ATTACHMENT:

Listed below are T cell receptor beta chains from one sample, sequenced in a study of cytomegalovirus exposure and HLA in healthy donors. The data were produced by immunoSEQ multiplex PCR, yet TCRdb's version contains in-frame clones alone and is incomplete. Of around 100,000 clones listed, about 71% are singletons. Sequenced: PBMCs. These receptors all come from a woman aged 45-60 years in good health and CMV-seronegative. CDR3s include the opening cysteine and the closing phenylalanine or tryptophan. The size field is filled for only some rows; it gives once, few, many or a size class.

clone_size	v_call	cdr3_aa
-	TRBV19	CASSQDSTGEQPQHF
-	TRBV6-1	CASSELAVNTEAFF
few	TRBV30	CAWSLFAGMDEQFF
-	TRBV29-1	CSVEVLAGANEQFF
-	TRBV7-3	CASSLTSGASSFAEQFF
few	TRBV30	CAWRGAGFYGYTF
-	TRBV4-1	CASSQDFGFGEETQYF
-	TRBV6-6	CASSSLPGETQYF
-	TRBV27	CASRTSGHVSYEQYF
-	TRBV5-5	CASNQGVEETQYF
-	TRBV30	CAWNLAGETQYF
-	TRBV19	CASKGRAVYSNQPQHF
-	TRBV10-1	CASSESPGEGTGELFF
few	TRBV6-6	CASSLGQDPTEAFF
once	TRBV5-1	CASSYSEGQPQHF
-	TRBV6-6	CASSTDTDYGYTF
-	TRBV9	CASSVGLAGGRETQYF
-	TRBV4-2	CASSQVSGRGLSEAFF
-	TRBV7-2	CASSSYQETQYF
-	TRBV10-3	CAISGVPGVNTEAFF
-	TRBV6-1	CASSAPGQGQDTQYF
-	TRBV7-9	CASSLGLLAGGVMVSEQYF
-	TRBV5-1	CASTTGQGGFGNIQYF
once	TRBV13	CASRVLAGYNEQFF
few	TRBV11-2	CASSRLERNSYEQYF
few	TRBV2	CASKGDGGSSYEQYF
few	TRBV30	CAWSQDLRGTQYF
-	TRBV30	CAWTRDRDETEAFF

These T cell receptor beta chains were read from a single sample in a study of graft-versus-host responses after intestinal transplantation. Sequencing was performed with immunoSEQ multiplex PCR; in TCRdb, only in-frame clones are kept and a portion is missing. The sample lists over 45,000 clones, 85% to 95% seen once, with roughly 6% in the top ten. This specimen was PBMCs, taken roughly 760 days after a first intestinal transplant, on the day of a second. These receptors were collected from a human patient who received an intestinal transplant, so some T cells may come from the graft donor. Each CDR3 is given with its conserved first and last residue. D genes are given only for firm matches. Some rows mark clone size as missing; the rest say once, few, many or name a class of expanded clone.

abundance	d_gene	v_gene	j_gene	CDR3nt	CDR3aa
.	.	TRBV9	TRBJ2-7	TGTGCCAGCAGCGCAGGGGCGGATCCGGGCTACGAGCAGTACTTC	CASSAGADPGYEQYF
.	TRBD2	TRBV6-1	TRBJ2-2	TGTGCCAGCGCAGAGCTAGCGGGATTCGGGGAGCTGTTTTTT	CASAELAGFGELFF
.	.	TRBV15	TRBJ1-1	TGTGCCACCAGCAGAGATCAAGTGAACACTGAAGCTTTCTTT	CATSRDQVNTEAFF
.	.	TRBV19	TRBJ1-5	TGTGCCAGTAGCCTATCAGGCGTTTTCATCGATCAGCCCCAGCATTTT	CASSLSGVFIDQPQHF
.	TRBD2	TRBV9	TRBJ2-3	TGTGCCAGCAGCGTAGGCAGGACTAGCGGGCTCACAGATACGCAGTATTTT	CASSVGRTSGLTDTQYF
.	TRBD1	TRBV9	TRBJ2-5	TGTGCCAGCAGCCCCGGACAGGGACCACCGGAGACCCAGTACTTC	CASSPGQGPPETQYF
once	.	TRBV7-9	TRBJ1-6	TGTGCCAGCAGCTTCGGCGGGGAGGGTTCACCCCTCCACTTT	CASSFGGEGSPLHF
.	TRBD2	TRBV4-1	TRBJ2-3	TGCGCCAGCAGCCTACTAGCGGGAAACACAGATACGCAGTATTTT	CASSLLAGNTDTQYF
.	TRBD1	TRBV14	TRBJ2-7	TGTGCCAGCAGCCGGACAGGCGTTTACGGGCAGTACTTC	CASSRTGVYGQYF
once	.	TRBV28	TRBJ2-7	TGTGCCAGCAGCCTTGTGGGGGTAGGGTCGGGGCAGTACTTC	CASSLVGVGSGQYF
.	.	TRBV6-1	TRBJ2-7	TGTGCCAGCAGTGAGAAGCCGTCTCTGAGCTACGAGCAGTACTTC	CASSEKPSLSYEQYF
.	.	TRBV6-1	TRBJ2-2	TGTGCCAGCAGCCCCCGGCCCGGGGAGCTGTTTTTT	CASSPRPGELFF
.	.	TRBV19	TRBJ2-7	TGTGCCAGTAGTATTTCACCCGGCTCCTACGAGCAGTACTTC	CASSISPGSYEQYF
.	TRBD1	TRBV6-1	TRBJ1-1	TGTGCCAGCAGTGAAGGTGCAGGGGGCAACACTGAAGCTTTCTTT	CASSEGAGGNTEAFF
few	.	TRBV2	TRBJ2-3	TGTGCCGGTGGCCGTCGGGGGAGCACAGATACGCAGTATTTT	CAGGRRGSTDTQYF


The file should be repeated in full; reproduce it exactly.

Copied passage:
Listed below are T cell receptor beta chains from one sample, sequenced in a study of cytomegalovirus exposure and HLA in healthy donors. The data were produced by immunoSEQ multiplex PCR, yet TCRdb's version contains in-frame clones alone and is incomplete. Of around 100,000 clones listed, about 71% are singletons. Sequenced: PBMCs. These receptors all come from a woman aged 45-60 years in good health and CMV-seronegative. CDR3s include the opening cysteine and the closing phenylalanine or tryptophan. The size field is filled for only some rows; it gives once, few, many or a size class.

clone_size	v_call	cdr3_aa
-	TRBV19	CASSQDSTGEQPQHF
-	TRBV6-1	CASSELAVNTEAFF
few	TRBV30	CAWSLFAGMDEQFF
-	TRBV29-1	CSVEVLAGANEQFF
-	TRBV7-3	CASSLTSGASSFAEQFF
few	TRBV30	CAWRGAGFYGYTF
-	TRBV4-1	CASSQDFGFGEETQYF
-	TRBV6-6	CASSSLPGETQYF
-	TRBV27	CASRTSGHVSYEQYF
-	TRBV5-5	CASNQGVEETQYF
-	TRBV30	CAWNLAGETQYF
-	TRBV19	CASKGRAVYSNQPQHF
-	TRBV10-1	CASSESPGEGTGELFF
few	TRBV6-6	CASSLGQDPTEAFF
once	TRBV5-1	CASSYSEGQPQHF
-	TRBV6-6	CASSTDTDYGYTF
-	TRBV9	CASSVGLAGGRETQYF
-	TRBV4-2	CASSQVSGRGLSEAFF
-	TRBV7-2	CASSSYQETQYF
-	TRBV10-3	CAISGVPGVNTEAFF
-	TRBV6-1	CASSAPGQGQDTQYF
-	TRBV7-9	CASSLGLLAGGVMVSEQYF
-	TRBV5-1	CASTTGQGGFGNIQYF
once	TRBV13	CASRVLAGYNEQFF
few	TRBV11-2	CASSRLERNSYEQYF
few	TRBV2	CASKGDGGSSYEQYF
few	TRBV30	CAWSQDLRGTQYF
-	TRBV30	CAWTRDRDETEAFF

These T cell receptor beta chains were read from a single sample in a study of graft-versus-host responses after intestinal transplantation. Sequencing was performed with immunoSEQ multiplex PCR; in TCRdb, only in-frame clones are kept and a portion is missing. The sample lists over 45,000 clones, 85% to 95% seen once, with roughly 6% in the top ten. This specimen was PBMCs, taken roughly 760 days after a first intestinal transplant, on the day of a second. These receptors were collected from a human patient who received an intestinal transplant, so some T cells may come from the graft donor. Each CDR3 is given with its conserved first and last residue. D genes are given only for firm matches. Some rows mark clone size as missing; the rest say once, few, many or name a class of expanded clone.

abundance	d_gene	v_gene	j_gene	CDR3nt	CDR3aa
.	.	TRBV9	TRBJ2-7	TGTGCCAGCAGCGCAGGGGCGGATCCGGGCTACGAGCAGTACTTC	CASSAGADPGYEQYF
.	TRBD2	TRBV6-1	TRBJ2-2	TGTGCCAGCGCAGAGCTAGCGGGATTCGGGGAGCTGTTTTTT	CASAELAGFGELFF
.	.	TRBV15	TRBJ1-1	TGTGCCACCAGCAGAGATCAAGTGAACACTGAAGCTTTCTTT	CATSRDQVNTEAFF
.	.	TRBV19	TRBJ1-5	TGTGCCAGTAGCCTATCAGGCGTTTTCATCGATCAGCCCCAGCATTTT	CASSLSGVFIDQPQHF
.	TRBD2	TRBV9	TRBJ2-3	TGTGCCAGCAGCGTAGGCAGGACTAGCGGGCTCACAGATACGCAGTATTTT	CASSVGRTSGLTDTQYF
.	TRBD1	TRBV9	TRBJ2-5	TGTGCCAGCAGCCCCGGACAGGGACCACCGGAGACCCAGTACTTC	CASSPGQGPPETQYF
once	.	TRBV7-9	TRBJ1-6	TGTGCCAGCAGCTTCGGCGGGGAGGGTTCACCCCTCCACTTT	CASSFGGEGSPLHF
.	TRBD2	TRBV4-1	TRBJ2-3	TGCGCCAGCAGCCTACTAGCGGGAAACACAGATACGCAGTATTTT	CASSLLAGNTDTQYF
.	TRBD1	TRBV14	TRBJ2-7	TGTGCCAGCAGCCGGACAGGCGTTTACGGGCAGTACTTC	CASSRTGVYGQYF
once	.	TRBV28	TRBJ2-7	TGTGCCAGCAGCCTTGTGGGGGTAGGGTCGGGGCAGTACTTC	CASSLVGVGSGQYF
.	.	TRBV6-1	TRBJ2-7	TGTGCCAGCAGTGAGAAGCCGTCTCTGAGCTACGAGCAGTACTTC	CASSEKPSLSYEQYF
.	.	TRBV6-1	TRBJ2-2	TGTGCCAGCAGCCCCCGGCCCGGGGAGCTGTTTTTT	CASSPRPGELFF
.	.	TRBV19	TRBJ2-7	TGTGCCAGTAGTATTTCACCCGGCTCCTACGAGCAGTACTTC	CASSISPGSYEQYF
.	TRBD1	TRBV6-1	TRBJ1-1	TGTGCCAGCAGTGAAGGTGCAGGGGGCAACACTGAAGCTTTCTTT	CASSEGAGGNTEAFF
few	.	TRBV2	TRBJ2-3	TGTGCCGGTGGCCGTCGGGGGAGCACAGATACGCAGTATTTT	CAGGRRGSTDTQYF